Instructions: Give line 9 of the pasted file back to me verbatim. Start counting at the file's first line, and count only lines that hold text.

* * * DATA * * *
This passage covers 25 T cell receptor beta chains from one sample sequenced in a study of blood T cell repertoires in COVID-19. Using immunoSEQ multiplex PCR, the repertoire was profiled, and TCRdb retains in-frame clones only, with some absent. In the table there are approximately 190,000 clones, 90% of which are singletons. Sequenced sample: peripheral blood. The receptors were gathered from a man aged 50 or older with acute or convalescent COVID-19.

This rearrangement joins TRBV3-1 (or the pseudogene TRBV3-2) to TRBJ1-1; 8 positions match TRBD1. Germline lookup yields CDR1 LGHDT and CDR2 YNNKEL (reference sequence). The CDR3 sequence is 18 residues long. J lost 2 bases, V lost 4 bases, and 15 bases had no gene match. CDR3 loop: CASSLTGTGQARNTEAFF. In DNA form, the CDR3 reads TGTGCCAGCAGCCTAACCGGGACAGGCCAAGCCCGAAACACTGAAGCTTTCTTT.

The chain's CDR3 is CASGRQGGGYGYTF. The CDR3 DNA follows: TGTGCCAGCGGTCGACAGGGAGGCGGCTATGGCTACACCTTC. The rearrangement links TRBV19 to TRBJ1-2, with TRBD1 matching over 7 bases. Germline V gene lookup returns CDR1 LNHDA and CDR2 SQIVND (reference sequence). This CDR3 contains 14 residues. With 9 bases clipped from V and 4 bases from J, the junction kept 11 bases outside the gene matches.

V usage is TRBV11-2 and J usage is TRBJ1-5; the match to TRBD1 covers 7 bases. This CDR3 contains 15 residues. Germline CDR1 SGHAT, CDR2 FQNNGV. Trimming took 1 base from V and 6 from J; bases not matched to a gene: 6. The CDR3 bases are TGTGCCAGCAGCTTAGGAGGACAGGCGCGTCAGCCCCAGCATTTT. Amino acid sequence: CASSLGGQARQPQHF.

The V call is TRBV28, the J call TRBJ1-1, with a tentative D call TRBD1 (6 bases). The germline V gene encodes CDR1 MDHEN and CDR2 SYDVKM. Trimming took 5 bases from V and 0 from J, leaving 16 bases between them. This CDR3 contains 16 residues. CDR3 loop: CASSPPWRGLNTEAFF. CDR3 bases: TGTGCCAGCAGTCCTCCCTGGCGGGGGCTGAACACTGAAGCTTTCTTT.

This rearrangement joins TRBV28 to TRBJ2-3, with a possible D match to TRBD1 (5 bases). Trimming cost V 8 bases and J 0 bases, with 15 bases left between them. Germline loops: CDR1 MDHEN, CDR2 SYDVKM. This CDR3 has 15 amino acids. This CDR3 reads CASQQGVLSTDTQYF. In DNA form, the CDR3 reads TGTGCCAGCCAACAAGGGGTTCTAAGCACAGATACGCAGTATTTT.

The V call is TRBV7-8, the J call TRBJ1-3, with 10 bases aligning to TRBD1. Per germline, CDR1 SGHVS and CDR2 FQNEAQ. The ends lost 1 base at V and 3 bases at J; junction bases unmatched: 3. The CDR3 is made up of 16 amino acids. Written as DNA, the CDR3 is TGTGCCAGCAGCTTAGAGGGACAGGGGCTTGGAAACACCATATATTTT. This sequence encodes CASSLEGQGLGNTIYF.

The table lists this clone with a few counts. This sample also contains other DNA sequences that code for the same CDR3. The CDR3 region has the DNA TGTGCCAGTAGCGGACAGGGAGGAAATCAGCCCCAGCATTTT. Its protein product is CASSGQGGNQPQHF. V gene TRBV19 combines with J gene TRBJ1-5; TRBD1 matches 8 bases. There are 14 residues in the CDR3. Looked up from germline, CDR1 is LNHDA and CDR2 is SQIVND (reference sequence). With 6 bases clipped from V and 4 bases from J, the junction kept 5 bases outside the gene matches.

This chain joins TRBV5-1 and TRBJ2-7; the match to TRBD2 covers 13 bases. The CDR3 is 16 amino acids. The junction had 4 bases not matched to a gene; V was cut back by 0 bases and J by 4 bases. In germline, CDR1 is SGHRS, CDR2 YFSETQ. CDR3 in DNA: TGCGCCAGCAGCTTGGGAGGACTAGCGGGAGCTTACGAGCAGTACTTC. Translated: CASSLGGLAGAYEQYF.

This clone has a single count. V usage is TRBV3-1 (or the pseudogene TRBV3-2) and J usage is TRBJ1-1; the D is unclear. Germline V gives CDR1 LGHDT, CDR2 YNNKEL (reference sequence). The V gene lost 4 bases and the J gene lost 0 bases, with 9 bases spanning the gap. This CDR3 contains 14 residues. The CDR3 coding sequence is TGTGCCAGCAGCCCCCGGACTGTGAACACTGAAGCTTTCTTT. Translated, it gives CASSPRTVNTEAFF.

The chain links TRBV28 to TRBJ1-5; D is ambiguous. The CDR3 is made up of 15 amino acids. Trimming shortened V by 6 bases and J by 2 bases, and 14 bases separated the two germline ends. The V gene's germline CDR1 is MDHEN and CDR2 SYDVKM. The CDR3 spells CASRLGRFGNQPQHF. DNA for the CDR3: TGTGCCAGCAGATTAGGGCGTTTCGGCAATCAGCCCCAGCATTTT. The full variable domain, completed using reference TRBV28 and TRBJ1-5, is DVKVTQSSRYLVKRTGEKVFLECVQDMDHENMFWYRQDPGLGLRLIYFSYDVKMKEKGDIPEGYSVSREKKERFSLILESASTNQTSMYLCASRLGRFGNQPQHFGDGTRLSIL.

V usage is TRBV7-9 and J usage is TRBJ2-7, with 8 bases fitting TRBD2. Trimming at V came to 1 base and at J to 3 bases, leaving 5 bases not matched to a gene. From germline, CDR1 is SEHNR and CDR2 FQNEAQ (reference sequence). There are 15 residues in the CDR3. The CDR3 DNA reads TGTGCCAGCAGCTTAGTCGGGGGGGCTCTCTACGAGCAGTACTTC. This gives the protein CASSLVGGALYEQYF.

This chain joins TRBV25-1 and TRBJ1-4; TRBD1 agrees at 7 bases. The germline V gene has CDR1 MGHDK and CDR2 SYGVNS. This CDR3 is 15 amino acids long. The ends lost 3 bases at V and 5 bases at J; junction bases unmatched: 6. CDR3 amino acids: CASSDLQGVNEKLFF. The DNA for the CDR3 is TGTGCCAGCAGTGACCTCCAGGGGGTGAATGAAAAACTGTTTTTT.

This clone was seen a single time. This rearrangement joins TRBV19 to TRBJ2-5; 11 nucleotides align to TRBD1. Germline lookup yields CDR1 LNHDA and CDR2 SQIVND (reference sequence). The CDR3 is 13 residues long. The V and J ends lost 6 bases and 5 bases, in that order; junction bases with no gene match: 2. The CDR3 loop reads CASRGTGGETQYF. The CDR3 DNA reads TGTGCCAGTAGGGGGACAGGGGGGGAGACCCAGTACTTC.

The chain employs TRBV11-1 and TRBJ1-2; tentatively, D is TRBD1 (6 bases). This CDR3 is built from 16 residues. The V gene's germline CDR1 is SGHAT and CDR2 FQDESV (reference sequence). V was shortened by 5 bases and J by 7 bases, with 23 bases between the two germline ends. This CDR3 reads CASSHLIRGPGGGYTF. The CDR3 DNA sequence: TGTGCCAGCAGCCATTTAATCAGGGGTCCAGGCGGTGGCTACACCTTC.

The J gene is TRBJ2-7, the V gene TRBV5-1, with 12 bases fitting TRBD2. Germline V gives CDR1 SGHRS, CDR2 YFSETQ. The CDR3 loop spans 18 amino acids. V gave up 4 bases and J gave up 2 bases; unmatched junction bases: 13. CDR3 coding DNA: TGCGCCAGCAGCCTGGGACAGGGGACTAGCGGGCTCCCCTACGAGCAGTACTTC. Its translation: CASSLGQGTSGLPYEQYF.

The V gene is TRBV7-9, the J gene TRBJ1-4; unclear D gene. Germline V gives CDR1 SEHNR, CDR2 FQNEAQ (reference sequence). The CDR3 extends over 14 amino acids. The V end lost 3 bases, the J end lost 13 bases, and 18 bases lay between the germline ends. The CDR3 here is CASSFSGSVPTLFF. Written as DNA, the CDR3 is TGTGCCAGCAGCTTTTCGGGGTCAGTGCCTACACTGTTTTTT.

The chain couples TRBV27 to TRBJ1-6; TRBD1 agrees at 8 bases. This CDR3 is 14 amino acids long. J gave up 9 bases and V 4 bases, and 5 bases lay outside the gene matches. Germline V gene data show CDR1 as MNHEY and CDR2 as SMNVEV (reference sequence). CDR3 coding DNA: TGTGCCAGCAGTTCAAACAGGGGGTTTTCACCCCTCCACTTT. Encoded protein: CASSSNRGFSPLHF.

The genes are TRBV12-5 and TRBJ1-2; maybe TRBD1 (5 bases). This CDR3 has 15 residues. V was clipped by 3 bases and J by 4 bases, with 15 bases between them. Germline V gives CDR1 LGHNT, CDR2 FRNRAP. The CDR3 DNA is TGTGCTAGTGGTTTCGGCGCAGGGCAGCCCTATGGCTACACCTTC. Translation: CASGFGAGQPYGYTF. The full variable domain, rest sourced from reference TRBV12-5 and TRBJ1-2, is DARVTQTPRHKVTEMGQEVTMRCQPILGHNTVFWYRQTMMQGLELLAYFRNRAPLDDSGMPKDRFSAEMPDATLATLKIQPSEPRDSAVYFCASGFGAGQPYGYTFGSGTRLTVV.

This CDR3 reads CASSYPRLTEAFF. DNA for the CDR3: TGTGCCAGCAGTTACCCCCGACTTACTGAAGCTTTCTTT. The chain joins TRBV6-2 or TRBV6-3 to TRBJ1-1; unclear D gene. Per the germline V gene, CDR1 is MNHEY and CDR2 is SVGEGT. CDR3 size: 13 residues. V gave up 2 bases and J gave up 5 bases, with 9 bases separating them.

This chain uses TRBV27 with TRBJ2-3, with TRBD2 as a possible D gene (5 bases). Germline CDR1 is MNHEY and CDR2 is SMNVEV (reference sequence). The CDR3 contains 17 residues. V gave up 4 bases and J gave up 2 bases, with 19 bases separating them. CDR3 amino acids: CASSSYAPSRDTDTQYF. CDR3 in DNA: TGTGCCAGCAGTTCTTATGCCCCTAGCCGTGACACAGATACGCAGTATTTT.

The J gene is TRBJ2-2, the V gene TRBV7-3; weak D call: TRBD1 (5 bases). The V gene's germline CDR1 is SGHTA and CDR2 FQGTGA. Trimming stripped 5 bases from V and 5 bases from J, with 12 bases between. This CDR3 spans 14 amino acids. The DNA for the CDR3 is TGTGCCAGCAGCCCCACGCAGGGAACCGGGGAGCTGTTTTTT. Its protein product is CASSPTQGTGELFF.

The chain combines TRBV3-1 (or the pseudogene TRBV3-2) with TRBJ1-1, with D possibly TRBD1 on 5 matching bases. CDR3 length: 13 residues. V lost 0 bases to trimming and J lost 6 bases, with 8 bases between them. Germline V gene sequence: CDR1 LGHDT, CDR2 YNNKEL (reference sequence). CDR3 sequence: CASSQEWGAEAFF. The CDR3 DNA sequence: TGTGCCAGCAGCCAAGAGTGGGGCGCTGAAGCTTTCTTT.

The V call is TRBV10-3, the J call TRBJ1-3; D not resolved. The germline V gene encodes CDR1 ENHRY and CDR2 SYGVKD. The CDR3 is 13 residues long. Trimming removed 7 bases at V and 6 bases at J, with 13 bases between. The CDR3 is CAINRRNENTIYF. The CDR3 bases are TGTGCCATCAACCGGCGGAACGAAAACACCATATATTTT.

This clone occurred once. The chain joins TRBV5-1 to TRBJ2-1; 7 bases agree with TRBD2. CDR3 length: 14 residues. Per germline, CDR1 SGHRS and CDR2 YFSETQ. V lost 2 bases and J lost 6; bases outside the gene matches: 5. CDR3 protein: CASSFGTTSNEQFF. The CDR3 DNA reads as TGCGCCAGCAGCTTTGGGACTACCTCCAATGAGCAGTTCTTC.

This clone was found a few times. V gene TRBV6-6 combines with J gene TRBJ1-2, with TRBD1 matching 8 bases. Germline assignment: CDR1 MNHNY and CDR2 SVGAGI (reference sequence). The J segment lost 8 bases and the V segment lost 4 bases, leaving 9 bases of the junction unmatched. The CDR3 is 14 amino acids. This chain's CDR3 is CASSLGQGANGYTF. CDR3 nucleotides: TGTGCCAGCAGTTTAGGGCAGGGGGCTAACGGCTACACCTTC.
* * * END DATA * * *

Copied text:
This chain joins TRBV5-1 and TRBJ2-7; the match to TRBD2 covers 13 bases. The CDR3 is 16 amino acids. The junction had 4 bases not matched to a gene; V was cut back by 0 bases and J by 4 bases. In germline, CDR1 is SGHRS, CDR2 YFSETQ. CDR3 in DNA: TGCGCCAGCAGCTTGGGAGGACTAGCGGGAGCTTACGAGCAGTACTTC. Translated: CASSLGGLAGAYEQYF.